During a Republican debate in Orlando, Fla., on Oct. 21, Rep. Tom Tancredo boasted about his high ratings from conservative groups. "The American Taxpayers Union, for one, gives me the highest rating; the American Conservative Union, highest rating of anybody running for president of the United States; an A rating from the National Right to Life; an A rating from every organization -- every conservative organization that gives ratings to those of us who are here on this stage."
Tancredo consistently ranks near the top of Republicans when measured by conservative organizations, oftentimes earning an "A" grade. The American Conservative Union indeed gives him the highest rating -- last year alone and by lifetime average -- of any presidential candidate.
Still, Tancredo manages to be a bit misleading about his credentials when claiming the "highest" rating from other groups or that "every conservative organization" has given him an "A" rating.
First- there is not, to our knowledge, an organization called the "American Taxpayers Union." Since Rep. Tancredo cites his "A" grade from the "National Taxpayers Union" on his website, we'll assume he meant them. While he did garner an "A" from the National Taxpayers Union, it wasn't the highest grade among the Republicans seeking the presidency.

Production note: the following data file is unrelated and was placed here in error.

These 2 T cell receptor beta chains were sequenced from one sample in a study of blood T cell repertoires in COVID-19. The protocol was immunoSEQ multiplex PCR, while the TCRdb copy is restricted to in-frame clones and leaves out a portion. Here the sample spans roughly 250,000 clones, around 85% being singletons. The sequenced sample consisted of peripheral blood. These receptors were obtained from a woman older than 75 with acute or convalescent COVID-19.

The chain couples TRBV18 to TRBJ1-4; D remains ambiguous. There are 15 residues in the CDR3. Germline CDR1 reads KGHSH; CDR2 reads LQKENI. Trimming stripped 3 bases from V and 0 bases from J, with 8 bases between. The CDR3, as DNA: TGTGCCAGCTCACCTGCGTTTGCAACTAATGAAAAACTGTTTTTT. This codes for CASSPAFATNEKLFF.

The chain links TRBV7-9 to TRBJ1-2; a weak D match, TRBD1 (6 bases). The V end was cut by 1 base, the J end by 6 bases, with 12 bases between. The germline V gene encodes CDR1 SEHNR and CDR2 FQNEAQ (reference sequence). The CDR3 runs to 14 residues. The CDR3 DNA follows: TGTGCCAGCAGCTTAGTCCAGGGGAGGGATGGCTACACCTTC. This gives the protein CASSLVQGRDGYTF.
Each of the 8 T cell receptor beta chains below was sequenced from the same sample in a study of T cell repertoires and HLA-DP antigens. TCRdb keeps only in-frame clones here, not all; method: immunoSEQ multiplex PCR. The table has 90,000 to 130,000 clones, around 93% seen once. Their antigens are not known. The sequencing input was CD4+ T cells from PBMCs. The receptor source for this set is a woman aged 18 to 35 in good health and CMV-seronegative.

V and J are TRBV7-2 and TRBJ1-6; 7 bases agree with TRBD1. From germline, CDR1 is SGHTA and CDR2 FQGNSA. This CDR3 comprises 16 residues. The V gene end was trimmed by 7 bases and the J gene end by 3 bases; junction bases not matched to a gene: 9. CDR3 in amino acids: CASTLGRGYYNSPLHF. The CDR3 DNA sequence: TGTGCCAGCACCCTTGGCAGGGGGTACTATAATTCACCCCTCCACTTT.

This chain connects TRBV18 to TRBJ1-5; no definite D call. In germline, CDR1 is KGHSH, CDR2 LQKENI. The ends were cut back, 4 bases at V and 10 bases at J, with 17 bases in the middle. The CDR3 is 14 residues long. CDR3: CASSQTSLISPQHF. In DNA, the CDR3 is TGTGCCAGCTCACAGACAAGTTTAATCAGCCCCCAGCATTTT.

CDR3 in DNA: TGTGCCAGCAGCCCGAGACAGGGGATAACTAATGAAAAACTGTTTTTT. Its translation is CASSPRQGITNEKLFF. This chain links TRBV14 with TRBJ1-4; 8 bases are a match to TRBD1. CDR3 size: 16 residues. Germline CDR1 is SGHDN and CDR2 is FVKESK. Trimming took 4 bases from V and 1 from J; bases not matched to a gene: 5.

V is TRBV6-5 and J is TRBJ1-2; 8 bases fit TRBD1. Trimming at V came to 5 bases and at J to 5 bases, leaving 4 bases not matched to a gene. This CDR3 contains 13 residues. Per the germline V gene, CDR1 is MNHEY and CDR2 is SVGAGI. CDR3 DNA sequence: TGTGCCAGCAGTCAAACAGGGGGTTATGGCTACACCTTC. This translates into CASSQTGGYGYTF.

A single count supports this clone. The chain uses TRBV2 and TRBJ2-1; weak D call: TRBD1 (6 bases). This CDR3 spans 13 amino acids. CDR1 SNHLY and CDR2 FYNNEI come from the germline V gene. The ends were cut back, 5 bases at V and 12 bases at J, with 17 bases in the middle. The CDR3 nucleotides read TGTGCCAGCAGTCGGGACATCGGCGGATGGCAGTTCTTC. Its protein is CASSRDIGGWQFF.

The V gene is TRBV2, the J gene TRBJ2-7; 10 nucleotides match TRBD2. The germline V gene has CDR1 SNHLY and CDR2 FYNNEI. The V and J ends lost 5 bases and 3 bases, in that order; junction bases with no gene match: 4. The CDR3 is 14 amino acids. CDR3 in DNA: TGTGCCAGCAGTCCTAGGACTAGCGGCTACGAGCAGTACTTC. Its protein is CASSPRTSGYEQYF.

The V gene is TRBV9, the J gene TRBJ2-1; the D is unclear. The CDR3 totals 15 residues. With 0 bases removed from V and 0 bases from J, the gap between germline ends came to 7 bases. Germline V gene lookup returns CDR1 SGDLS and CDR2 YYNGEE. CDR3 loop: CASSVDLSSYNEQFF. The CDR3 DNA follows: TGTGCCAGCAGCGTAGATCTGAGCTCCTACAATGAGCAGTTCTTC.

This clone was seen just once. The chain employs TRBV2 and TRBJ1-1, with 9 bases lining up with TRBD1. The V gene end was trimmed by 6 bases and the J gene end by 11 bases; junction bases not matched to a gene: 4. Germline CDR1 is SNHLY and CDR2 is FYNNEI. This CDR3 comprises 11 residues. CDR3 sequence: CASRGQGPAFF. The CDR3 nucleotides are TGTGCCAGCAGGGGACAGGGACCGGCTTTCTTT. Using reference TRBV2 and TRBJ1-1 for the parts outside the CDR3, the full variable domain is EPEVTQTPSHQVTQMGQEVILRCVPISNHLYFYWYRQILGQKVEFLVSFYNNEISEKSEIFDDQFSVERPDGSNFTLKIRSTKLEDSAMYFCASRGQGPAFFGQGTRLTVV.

Tancredo's 2006 score was 76%, an "A." His average score over the past 8 years was 78.4%. Rep. Ron Paul has him beat on both counts, with a 2006 score of 84% and an average of 86.9% over the past 10 years.
On Tancredo's website, there's a voting record scorecard showing his receipt of "A" grades from seven conservative organizations. Omitted from that list, however, is the powerful, fiscally conservative group, The Club for Growth.
The Club for Growth, known for mounting serious primary challenges against Republican incumbents it feel aren't conservative enough, has been keeping tabs on Members of Congress since 2005, said Club for Growth spokesperson Nachama Soloveichik. Tancredo's score, on a scale of 0-100, was an 88 in 2005 and an 80 in 2006.
Soloveichik tells PolitiFact that although they haven't translated the numerical scores into letter grades, members must score a 90 or above to earn their "Defender of Economic Freedom Award," and Tancredo fell short of that. So overall, we give his claim a Mostly True.